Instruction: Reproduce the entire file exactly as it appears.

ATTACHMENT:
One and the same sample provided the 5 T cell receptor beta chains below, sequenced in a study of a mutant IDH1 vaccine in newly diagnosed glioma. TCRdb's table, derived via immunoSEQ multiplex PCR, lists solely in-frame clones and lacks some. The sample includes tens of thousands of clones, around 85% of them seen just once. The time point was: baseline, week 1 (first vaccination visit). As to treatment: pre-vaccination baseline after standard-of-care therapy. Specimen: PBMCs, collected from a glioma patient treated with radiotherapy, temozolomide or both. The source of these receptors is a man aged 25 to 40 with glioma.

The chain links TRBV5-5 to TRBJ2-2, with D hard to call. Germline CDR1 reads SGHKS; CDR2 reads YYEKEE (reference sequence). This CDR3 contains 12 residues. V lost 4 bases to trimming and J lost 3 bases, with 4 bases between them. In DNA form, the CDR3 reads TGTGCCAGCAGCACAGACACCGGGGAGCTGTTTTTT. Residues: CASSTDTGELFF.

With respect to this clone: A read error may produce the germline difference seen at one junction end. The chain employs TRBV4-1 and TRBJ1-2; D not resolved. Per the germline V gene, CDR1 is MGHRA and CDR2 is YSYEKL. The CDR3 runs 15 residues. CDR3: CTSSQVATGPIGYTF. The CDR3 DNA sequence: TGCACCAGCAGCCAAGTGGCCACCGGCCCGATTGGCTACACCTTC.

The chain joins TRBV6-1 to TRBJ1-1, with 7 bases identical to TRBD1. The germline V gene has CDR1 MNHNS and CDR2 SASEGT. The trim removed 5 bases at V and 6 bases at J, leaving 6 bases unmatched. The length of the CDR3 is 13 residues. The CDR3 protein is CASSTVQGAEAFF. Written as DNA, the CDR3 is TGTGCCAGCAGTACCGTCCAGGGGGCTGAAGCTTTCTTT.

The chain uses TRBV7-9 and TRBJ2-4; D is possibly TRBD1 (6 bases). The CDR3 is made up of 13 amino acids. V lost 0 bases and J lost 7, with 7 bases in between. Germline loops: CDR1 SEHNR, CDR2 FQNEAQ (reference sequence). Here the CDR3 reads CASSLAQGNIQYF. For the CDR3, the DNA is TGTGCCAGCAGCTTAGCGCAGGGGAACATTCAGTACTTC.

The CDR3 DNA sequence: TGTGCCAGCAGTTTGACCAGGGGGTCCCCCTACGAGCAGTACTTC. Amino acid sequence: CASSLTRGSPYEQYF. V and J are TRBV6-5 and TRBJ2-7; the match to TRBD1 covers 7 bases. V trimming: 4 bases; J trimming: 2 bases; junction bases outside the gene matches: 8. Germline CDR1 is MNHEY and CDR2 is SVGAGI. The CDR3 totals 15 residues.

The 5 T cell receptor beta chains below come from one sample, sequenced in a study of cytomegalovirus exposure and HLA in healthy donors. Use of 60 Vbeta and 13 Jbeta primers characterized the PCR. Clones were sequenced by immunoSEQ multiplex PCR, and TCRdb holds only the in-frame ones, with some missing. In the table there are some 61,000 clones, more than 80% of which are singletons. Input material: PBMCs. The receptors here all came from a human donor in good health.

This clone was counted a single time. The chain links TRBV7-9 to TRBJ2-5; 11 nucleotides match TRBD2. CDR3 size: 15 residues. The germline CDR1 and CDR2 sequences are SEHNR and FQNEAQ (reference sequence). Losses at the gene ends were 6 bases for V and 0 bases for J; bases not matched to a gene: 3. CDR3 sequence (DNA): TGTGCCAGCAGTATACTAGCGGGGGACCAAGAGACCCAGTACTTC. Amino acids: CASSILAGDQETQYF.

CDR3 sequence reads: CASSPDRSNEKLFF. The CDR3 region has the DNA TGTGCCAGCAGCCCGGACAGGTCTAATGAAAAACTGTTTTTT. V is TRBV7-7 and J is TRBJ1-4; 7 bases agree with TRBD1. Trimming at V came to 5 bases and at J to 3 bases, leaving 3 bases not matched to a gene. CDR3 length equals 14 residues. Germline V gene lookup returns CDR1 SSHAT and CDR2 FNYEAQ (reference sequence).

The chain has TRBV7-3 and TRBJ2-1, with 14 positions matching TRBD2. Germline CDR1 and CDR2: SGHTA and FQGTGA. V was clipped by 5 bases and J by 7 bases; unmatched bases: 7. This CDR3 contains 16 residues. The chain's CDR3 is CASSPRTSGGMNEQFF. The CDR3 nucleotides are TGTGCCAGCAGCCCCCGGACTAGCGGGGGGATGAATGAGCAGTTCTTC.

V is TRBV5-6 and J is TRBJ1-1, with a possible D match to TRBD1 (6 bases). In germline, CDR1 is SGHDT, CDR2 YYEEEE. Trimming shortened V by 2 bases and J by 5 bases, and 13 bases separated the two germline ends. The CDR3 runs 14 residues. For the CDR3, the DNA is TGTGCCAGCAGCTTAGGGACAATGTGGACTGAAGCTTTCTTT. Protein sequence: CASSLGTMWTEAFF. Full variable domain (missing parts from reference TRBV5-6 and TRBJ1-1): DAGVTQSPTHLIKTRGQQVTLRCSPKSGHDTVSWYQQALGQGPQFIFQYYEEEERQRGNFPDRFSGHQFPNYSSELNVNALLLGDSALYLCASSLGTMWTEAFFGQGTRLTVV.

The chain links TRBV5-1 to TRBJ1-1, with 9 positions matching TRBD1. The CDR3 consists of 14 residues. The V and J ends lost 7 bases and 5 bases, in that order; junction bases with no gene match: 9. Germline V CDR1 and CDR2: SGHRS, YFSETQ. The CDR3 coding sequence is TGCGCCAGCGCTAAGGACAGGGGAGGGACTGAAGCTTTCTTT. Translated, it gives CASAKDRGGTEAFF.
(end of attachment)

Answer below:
One and the same sample provided the 5 T cell receptor beta chains below, sequenced in a study of a mutant IDH1 vaccine in newly diagnosed glioma. TCRdb's table, derived via immunoSEQ multiplex PCR, lists solely in-frame clones and lacks some. The sample includes tens of thousands of clones, around 85% of them seen just once. The time point was: baseline, week 1 (first vaccination visit). As to treatment: pre-vaccination baseline after standard-of-care therapy. Specimen: PBMCs, collected from a glioma patient treated with radiotherapy, temozolomide or both. The source of these receptors is a man aged 25 to 40 with glioma.

The chain links TRBV5-5 to TRBJ2-2, with D hard to call. Germline CDR1 reads SGHKS; CDR2 reads YYEKEE (reference sequence). This CDR3 contains 12 residues. V lost 4 bases to trimming and J lost 3 bases, with 4 bases between them. In DNA form, the CDR3 reads TGTGCCAGCAGCACAGACACCGGGGAGCTGTTTTTT. Residues: CASSTDTGELFF.

With respect to this clone: A read error may produce the germline difference seen at one junction end. The chain employs TRBV4-1 and TRBJ1-2; D not resolved. Per the germline V gene, CDR1 is MGHRA and CDR2 is YSYEKL. The CDR3 runs 15 residues. CDR3: CTSSQVATGPIGYTF. The CDR3 DNA sequence: TGCACCAGCAGCCAAGTGGCCACCGGCCCGATTGGCTACACCTTC.

The chain joins TRBV6-1 to TRBJ1-1, with 7 bases identical to TRBD1. The germline V gene has CDR1 MNHNS and CDR2 SASEGT. The trim removed 5 bases at V and 6 bases at J, leaving 6 bases unmatched. The length of the CDR3 is 13 residues. The CDR3 protein is CASSTVQGAEAFF. Written as DNA, the CDR3 is TGTGCCAGCAGTACCGTCCAGGGGGCTGAAGCTTTCTTT.

The chain uses TRBV7-9 and TRBJ2-4; D is possibly TRBD1 (6 bases). The CDR3 is made up of 13 amino acids. V lost 0 bases and J lost 7, with 7 bases in between. Germline loops: CDR1 SEHNR, CDR2 FQNEAQ (reference sequence). Here the CDR3 reads CASSLAQGNIQYF. For the CDR3, the DNA is TGTGCCAGCAGCTTAGCGCAGGGGAACATTCAGTACTTC.

The CDR3 DNA sequence: TGTGCCAGCAGTTTGACCAGGGGGTCCCCCTACGAGCAGTACTTC. Amino acid sequence: CASSLTRGSPYEQYF. V and J are TRBV6-5 and TRBJ2-7; the match to TRBD1 covers 7 bases. V trimming: 4 bases; J trimming: 2 bases; junction bases outside the gene matches: 8. Germline CDR1 is MNHEY and CDR2 is SVGAGI. The CDR3 totals 15 residues.

The 5 T cell receptor beta chains below come from one sample, sequenced in a study of cytomegalovirus exposure and HLA in healthy donors. Use of 60 Vbeta and 13 Jbeta primers characterized the PCR. Clones were sequenced by immunoSEQ multiplex PCR, and TCRdb holds only the in-frame ones, with some missing. In the table there are some 61,000 clones, more than 80% of which are singletons. Input material: PBMCs. The receptors here all came from a human donor in good health.

This clone was counted a single time. The chain links TRBV7-9 to TRBJ2-5; 11 nucleotides match TRBD2. CDR3 size: 15 residues. The germline CDR1 and CDR2 sequences are SEHNR and FQNEAQ (reference sequence). Losses at the gene ends were 6 bases for V and 0 bases for J; bases not matched to a gene: 3. CDR3 sequence (DNA): TGTGCCAGCAGTATACTAGCGGGGGACCAAGAGACCCAGTACTTC. Amino acids: CASSILAGDQETQYF.

CDR3 sequence reads: CASSPDRSNEKLFF. The CDR3 region has the DNA TGTGCCAGCAGCCCGGACAGGTCTAATGAAAAACTGTTTTTT. V is TRBV7-7 and J is TRBJ1-4; 7 bases agree with TRBD1. Trimming at V came to 5 bases and at J to 3 bases, leaving 3 bases not matched to a gene. CDR3 length equals 14 residues. Germline V gene lookup returns CDR1 SSHAT and CDR2 FNYEAQ (reference sequence).

The chain has TRBV7-3 and TRBJ2-1, with 14 positions matching TRBD2. Germline CDR1 and CDR2: SGHTA and FQGTGA. V was clipped by 5 bases and J by 7 bases; unmatched bases: 7. This CDR3 contains 16 residues. The chain's CDR3 is CASSPRTSGGMNEQFF. The CDR3 nucleotides are TGTGCCAGCAGCCCCCGGACTAGCGGGGGGATGAATGAGCAGTTCTTC.

V is TRBV5-6 and J is TRBJ1-1, with a possible D match to TRBD1 (6 bases). In germline, CDR1 is SGHDT, CDR2 YYEEEE. Trimming shortened V by 2 bases and J by 5 bases, and 13 bases separated the two germline ends. The CDR3 runs 14 residues. For the CDR3, the DNA is TGTGCCAGCAGCTTAGGGACAATGTGGACTGAAGCTTTCTTT. Protein sequence: CASSLGTMWTEAFF. Full variable domain (missing parts from reference TRBV5-6 and TRBJ1-1): DAGVTQSPTHLIKTRGQQVTLRCSPKSGHDTVSWYQQALGQGPQFIFQYYEEEERQRGNFPDRFSGHQFPNYSSELNVNALLLGDSALYLCASSLGTMWTEAFFGQGTRLTVV.

The chain links TRBV5-1 to TRBJ1-1, with 9 positions matching TRBD1. The CDR3 consists of 14 residues. The V and J ends lost 7 bases and 5 bases, in that order; junction bases with no gene match: 9. Germline V CDR1 and CDR2: SGHRS, YFSETQ. The CDR3 coding sequence is TGCGCCAGCGCTAAGGACAGGGGAGGGACTGAAGCTTTCTTT. Translated, it gives CASAKDRGGTEAFF.